But as funny as I found the slides' affect on the audience, it soon occurred to me that Brain hadn't really done any research at all. He had not identified a phenomenon, posed a research question, formed a thesis, or collected and analyzed any data. He had spent the whole summer playing with a colored puzzle in order to win $2 million for himself. (Of course he didn't win, but he got very close to the highest recorded score in the world.)

"Any questions?" he said.  And that was it.  Presentation was over.  It was now question time. 

I raised my hand.

"Yes, Hope," he said, almost rolling his eyes.

I rubbed my chin. "So...the goal of most research is to contribute to public knowledge.  What would you say this project contributed to public knowledge?"

One of the people at my table grinned and whispered to me, "Busted!"

Brain said calmly, as if he were explaining to a child, "Well, if I would have solved the puzzle, it would have contributed $2 million to my wallet."

Audience snickers.

He continued. "But there are practical applications to solving NP-complete problems..." He went on to say that certain [obscure] medical technologies may benefit from such a discovery.  His puzzle, he said, actually fell under the umbrella of "recreational mathematics, which is exactly what it sounds like."

However, Brain did not solve this puzzle, so no obscure medical technologies will benefit from his "recreational mathematics," and I was left to assume that he had contributed nothing at all to public knowledge or to the field of mathematics. The problem with this is that we McNair scholars got paid a lot of money to do our research through the McNair program, which gets its money from the government, which gets its money from taxpayers. Brain had received thousands of dollars of taxpayer money to play with this puzzle whether he solved it or not. But if he had solved it, what would that have done, really, besides shown other puzzle-players how to solve a big picture puzzle? What does winning a competitive picture puzzle have to do with solving NP-complete problems? How would it have addressed any of the real and urgent problems in this world? Oh,'t. Winning a competitive picture puzzle contest doesn't make buildings safer or build stronger bridges or create more accurate mapping systems. It is a completely irrelevant game and has, from what I could tell, no practical application, and here it was being presented as formal research--by someone I had considered to be an invincibly smart person.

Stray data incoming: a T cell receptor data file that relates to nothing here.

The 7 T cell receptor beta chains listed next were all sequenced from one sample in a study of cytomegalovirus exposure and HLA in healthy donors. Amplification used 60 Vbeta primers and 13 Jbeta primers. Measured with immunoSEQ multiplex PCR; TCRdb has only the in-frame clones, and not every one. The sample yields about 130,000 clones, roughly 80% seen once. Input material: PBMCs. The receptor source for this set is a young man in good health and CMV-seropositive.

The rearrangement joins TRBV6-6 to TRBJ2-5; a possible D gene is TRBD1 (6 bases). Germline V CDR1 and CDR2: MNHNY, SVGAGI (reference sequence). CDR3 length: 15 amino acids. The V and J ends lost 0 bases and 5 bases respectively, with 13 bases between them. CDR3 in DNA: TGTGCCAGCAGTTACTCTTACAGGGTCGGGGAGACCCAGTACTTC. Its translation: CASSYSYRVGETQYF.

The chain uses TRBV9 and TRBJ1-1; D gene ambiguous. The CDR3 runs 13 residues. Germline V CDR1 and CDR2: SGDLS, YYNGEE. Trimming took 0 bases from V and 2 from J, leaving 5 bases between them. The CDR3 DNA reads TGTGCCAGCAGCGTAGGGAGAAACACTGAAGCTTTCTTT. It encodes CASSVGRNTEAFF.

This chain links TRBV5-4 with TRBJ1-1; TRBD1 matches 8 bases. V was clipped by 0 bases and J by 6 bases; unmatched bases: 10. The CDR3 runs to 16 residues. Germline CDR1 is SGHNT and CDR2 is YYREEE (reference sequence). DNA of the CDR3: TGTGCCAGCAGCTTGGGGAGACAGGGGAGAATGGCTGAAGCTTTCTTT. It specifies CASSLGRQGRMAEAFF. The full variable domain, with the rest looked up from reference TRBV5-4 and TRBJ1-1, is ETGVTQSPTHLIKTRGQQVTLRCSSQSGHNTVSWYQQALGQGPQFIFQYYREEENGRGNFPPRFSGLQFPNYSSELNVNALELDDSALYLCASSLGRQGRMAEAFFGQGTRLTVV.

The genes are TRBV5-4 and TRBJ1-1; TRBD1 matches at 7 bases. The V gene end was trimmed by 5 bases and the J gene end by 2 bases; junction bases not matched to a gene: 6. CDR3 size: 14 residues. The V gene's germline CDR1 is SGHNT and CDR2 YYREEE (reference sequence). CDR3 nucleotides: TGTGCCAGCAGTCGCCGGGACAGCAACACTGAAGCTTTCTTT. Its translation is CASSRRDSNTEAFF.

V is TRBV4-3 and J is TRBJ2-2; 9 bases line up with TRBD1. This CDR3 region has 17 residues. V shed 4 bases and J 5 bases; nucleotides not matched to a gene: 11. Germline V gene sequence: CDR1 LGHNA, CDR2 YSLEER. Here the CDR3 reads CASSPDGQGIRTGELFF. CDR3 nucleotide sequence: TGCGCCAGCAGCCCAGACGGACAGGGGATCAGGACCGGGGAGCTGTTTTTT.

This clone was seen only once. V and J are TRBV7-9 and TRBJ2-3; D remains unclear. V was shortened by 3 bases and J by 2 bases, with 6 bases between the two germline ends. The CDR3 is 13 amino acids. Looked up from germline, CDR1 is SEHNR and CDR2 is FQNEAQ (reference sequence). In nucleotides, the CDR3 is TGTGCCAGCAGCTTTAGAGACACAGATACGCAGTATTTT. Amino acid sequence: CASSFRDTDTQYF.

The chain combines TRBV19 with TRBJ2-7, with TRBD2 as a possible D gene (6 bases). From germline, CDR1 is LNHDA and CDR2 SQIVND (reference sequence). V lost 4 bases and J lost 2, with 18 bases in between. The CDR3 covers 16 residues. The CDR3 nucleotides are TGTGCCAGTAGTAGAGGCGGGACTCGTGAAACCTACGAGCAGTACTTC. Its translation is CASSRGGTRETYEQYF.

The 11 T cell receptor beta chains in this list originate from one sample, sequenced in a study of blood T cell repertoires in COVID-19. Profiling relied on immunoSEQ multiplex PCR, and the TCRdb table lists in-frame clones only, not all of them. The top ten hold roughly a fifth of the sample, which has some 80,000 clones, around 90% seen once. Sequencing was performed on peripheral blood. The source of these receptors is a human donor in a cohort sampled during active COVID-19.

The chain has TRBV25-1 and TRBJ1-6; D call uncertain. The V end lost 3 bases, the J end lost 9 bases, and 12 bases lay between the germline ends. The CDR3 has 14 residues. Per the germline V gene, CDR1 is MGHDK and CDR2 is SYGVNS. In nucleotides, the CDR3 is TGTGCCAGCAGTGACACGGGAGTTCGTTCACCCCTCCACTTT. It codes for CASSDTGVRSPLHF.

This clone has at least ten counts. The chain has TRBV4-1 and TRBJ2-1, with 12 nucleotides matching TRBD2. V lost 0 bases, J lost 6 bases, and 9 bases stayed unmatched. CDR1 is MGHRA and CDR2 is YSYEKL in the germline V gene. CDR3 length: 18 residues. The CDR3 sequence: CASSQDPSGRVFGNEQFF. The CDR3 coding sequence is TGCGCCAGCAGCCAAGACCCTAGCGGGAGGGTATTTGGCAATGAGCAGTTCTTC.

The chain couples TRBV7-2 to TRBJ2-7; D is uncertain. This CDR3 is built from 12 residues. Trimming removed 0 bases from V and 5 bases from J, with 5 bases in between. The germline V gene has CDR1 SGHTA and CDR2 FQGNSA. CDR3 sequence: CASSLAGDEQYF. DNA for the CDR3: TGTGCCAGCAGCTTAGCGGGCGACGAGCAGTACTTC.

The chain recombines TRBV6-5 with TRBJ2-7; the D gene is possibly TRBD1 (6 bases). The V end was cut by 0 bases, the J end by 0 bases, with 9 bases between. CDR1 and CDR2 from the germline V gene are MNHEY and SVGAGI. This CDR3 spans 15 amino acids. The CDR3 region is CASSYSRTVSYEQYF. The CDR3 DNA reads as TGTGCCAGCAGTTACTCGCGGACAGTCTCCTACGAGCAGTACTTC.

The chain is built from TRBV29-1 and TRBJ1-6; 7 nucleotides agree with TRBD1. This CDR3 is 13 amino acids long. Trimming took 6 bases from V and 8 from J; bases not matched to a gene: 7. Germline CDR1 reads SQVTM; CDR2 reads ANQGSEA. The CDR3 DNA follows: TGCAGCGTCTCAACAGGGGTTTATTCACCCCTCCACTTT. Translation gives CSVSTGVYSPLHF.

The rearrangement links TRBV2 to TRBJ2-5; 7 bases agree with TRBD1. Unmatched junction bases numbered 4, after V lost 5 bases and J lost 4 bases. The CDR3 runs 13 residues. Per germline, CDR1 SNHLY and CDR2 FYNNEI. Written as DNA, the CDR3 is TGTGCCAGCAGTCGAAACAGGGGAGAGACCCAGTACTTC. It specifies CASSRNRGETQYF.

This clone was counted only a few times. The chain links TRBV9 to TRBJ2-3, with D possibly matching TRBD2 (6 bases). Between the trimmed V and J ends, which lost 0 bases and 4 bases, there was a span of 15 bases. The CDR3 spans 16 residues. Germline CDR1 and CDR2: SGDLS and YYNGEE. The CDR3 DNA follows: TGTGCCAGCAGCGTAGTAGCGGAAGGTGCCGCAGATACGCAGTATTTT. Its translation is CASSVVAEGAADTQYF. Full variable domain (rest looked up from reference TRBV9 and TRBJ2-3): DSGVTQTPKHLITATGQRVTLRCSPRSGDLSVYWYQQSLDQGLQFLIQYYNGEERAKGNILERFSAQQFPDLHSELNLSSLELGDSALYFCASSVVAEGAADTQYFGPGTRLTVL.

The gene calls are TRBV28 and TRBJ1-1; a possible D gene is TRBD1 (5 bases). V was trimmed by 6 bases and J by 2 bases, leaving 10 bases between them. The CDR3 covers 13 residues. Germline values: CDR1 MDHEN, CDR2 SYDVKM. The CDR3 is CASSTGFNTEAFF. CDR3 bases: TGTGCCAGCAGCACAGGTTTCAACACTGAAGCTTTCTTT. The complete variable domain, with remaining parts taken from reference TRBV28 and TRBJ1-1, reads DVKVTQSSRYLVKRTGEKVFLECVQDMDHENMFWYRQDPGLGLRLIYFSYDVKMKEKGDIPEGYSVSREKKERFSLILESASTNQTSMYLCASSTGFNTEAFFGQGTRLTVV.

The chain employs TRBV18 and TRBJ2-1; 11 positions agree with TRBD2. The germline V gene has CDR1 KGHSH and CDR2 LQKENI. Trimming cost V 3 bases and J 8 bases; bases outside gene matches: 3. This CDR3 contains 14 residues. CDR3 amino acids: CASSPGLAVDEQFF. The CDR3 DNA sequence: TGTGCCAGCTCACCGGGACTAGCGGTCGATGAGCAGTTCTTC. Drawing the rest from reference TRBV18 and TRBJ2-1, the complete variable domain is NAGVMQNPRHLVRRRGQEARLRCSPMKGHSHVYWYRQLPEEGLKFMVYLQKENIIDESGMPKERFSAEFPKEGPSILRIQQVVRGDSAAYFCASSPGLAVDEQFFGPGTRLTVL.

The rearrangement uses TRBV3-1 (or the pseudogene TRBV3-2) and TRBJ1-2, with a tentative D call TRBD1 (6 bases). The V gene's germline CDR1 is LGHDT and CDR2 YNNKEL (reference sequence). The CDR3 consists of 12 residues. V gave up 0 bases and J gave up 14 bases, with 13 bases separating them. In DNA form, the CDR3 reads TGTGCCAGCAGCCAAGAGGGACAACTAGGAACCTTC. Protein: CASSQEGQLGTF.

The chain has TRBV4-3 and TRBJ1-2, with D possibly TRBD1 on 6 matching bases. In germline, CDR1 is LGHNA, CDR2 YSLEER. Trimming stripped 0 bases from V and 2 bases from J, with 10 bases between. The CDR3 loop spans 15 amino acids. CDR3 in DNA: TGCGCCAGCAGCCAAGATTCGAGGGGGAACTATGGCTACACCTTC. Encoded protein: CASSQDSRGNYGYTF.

This year is Brain's third year in the McNair program, his third year receiving McNair/taxpayer money. I don't know what his previous years' projects were, but the other problem is that the McNair coordinator-ladies knew far in advance that Brain was playing with a puzzle as his research project this summer. I can't believe they never said anything, never called him on it. Why didn't they ask the question I did, and tell him that if you are receiving public money, you need to be contributing to the public good? Were they simply satisfied by big math words like "nondeterministic polynomial time"?

I dunno. I can't even really say I care that much about what Brain is doing, because I have my own life and my own worries and there are probably other factors in picture puzzle applications of which I'm unaware. But I just felt like I was witnessing petty fraud, and that I was in a room full of people who weren't saying anything, who were also fooled by these eye-twisting patterns of neon triangles and math jargon. It was just like Harry Truman said: "If you can't convince them, confuse them."

After Brain finished fielding more benign questions from the audience, I watched him stride back to his table and take his seat. I remember focusing on the outline of his face and the shadows playing across the bridge of his nose, and thinking his intelligence wasn't so geeky and fun and charming anymore, but a little more shady, arrogant, and blatantly selfish. Misused, really.

Fast forward to this afternoon, to my senior capstone class. The professor of this class is one of the 6 people I had invited but didn't show last night. As soon as he saw me today, he said, "So Hope, I heard some interesting stories about last night's McNair presentations."

I bared my teeth in a guilty fashion.

He continued, "I heard from Professor [so-and-so] that none of the projects were actually worthy of receving McNair funding."

I frowned. "They thought mine wasn't worthy?"

"Oh no, they thought yours was alright, but they said that the others were beyond horrible."

"Really? I thought a few of them were okay."

"Well, maybe [so-and-so] was just saying that to tell a good story! So how was it?"

I summarized the math-puzzle fiasco. The professor scoffed, then looked at the clock. It was time for our regularly scheduled teaching program. We got into our little groups to critique our classmates' research papers. As my group discussed theses and literature on the American presidency, I mentioned to one guy that "You can disagree with scholars."

He blinked. "You can?"

"Yeah, that's allowed!" I said.